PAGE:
Fewer Uninsured Kids in State, but Program Responsible for Drop Is Now Gone

Wednesday, October 31, 2012


California has had marked success since 2009 at getting more children medically insured—and, consequently, provided with better health care—but the program critical to that success was axed this year by Governor Jerry Brown’s budget.

A study by the Georgetown University Health Policy Institute found that the number of California children under 18 without insurance declined 146,201, from 890,998 to 744,797 between 2009 and 2011. That was the 12th best percentage improvement in the country and 17% of the total number of American youth who gained insurance. Still, California only ranked 35th among states in percentage of insured children.

The study used data from the U.S. Census Bureau’s American Community Survey.

But the Healthy Families Program, a joint state-federal program credited by the study with significantly contributing to the drop in uninsured kids, was a victim of mid-year budget cuts. Healthy Families―a child of the federal Children’s Health Insurance Program (CHIP), created in 1977―provides low-cost health, dental, and vision coverage for low-income children whose parents still made too much money to qualify for Medi-Cal.

The Brown administration is hoping to save $72 million a year by shifting 880,000 kids to Medi-Cal. But critics question the math and allege that care for children will decline as a result. The move, which involves switching doctors and insurers, comes barely a year before President Obama’s Affordable Care Act will require yet more change.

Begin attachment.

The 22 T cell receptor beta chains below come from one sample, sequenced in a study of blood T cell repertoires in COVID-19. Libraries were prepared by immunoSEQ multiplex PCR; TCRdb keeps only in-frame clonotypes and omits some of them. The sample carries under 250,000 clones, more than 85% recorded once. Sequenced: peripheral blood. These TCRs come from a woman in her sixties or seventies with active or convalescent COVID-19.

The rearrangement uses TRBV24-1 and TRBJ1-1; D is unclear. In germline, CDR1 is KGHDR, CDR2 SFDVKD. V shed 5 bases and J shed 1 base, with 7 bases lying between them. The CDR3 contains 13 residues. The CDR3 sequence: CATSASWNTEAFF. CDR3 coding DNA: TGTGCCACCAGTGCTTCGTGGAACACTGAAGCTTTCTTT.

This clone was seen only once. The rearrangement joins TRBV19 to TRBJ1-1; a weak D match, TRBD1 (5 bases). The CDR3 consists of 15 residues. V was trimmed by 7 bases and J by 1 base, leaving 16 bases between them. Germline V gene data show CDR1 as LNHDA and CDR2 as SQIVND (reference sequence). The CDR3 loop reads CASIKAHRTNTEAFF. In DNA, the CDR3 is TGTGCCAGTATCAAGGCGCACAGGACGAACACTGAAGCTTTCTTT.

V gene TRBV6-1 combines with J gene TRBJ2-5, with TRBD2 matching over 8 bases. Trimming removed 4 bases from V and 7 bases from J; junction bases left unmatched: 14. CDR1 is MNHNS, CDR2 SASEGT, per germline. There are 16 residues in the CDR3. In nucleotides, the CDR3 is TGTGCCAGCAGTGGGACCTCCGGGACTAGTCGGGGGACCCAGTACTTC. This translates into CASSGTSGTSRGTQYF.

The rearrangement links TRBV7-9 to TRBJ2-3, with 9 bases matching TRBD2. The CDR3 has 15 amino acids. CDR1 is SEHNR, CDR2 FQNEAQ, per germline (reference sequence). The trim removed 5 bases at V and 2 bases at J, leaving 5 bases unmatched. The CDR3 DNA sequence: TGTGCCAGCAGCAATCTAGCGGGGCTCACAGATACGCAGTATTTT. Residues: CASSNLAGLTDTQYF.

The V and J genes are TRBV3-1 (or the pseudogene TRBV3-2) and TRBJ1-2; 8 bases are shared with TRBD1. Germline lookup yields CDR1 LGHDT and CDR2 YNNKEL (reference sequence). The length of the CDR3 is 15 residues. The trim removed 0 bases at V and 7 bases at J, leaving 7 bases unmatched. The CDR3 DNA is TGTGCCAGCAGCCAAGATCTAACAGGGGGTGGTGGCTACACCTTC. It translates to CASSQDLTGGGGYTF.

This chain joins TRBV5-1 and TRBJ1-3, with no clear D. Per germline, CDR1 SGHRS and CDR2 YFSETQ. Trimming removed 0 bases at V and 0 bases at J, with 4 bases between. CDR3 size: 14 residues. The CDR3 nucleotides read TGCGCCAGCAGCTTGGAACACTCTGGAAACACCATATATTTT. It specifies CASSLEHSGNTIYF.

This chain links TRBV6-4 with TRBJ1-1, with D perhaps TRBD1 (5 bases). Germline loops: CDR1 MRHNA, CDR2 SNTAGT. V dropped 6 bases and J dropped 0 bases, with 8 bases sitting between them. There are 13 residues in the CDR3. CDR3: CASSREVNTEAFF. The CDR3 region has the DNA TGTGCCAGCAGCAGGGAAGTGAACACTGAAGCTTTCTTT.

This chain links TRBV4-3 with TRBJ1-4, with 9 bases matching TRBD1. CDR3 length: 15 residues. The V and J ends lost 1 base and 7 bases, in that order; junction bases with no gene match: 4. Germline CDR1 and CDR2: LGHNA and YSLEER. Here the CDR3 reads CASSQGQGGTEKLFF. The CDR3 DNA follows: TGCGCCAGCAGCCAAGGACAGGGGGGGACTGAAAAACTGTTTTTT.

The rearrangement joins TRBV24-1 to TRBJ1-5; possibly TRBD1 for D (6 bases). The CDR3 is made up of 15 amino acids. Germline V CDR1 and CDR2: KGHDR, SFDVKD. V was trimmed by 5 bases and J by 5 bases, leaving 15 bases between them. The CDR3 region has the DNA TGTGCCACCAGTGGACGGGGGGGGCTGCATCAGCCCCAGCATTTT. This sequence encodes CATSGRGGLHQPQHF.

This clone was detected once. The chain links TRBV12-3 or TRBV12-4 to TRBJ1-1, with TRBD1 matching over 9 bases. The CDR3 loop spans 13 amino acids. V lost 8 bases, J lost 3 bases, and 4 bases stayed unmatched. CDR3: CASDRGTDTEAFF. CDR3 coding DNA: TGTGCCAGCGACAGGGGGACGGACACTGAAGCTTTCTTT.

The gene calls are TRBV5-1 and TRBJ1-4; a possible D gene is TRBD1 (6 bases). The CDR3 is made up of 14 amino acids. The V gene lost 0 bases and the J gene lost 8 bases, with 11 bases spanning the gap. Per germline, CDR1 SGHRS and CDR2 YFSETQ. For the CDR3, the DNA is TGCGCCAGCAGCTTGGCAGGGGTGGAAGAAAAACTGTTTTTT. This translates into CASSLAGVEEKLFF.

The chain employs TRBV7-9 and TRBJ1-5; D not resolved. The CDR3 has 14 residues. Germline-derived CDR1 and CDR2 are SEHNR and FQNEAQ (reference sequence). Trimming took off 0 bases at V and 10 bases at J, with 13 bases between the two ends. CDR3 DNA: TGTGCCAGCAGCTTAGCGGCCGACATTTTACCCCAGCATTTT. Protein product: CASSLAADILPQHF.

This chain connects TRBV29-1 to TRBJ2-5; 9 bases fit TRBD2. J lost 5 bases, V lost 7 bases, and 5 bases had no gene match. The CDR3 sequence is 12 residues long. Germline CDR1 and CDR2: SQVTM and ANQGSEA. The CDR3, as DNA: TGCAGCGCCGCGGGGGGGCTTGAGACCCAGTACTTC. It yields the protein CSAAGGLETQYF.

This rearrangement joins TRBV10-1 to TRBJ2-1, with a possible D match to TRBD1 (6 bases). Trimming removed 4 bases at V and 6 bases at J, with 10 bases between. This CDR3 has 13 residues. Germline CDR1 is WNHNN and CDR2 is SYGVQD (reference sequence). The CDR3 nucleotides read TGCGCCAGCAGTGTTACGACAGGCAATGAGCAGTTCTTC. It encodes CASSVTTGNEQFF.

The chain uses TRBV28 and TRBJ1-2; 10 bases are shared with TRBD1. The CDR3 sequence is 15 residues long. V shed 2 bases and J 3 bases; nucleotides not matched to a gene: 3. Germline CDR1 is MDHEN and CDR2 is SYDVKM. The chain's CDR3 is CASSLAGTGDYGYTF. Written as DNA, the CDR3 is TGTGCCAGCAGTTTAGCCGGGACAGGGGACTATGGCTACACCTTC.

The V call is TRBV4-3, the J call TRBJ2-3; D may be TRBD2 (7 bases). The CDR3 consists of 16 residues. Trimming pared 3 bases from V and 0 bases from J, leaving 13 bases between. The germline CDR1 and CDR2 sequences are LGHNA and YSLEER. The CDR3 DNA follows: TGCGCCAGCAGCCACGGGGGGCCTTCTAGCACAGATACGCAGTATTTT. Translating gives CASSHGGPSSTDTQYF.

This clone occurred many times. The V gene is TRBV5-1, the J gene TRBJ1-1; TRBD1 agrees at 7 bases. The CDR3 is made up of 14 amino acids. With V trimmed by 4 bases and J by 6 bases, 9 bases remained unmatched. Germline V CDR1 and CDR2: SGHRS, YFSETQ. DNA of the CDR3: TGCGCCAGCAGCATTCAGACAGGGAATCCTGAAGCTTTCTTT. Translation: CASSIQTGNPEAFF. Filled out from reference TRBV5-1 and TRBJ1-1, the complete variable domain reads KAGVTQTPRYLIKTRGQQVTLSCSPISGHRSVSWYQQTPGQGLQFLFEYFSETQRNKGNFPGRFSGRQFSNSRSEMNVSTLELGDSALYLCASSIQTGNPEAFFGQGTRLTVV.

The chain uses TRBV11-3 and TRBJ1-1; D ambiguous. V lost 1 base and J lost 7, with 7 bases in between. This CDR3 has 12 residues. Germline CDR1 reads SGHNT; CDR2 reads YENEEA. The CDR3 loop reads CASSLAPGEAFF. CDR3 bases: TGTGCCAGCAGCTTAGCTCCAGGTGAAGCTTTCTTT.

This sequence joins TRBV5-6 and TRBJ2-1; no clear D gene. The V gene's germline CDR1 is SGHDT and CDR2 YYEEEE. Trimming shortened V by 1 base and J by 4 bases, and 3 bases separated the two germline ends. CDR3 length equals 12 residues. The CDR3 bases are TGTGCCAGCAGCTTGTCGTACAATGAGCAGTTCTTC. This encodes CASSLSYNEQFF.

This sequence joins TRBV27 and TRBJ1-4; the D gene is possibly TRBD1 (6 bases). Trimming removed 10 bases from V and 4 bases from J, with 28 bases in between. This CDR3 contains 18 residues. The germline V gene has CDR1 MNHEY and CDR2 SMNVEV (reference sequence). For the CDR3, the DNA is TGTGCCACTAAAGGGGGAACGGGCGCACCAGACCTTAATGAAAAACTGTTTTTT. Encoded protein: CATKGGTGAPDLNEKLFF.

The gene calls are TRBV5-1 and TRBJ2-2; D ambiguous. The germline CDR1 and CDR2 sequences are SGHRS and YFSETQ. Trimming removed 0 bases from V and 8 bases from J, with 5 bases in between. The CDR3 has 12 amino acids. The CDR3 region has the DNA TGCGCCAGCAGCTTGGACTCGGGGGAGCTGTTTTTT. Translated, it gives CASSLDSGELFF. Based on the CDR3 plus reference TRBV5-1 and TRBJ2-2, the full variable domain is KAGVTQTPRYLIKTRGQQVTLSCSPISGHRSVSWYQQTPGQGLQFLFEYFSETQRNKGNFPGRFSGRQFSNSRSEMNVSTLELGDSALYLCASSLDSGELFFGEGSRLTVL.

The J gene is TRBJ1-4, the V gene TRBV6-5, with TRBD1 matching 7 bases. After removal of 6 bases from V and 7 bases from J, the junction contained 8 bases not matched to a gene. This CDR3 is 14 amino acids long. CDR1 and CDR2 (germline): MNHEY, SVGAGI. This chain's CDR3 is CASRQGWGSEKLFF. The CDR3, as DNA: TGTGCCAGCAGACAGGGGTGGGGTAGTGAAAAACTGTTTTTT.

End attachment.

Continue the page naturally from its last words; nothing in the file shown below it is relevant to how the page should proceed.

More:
Health care advocates were outraged in June when it became apparent that Democratic legislators were prepared to strike a deal with the governor to drop Health Families. “The Governor and legislative leaders have struck a short-sighted deal that unnecessarily puts the health of California children at risk,” Wendy Lazarus, founder and co-president of The Children’s Partnership, wrote in a statement at the time.

“While we understand that hard budget choices had to be made, those choices should not fall on the backs of our children and their ability to get the care they need to stay healthy and succeed in life.”

–Ken Broder


To Learn More:

California Has Lowered Number of Medically Uninsured Children (by Dan Walters, Sacramento Bee)

Uninsured Children 2009-2011: Charting the Nation’s Progress (by Joan Alker, Tara Mancini and Martha Heberlein, Georgetown University Health Policy Institute) (pdf)

California Should Restore the Healthy Families Program (Los Angeles Times editorial)

Advocates Angered by Healthy Families Elimination (by Daniel Weintraub, HealthyCal.com)


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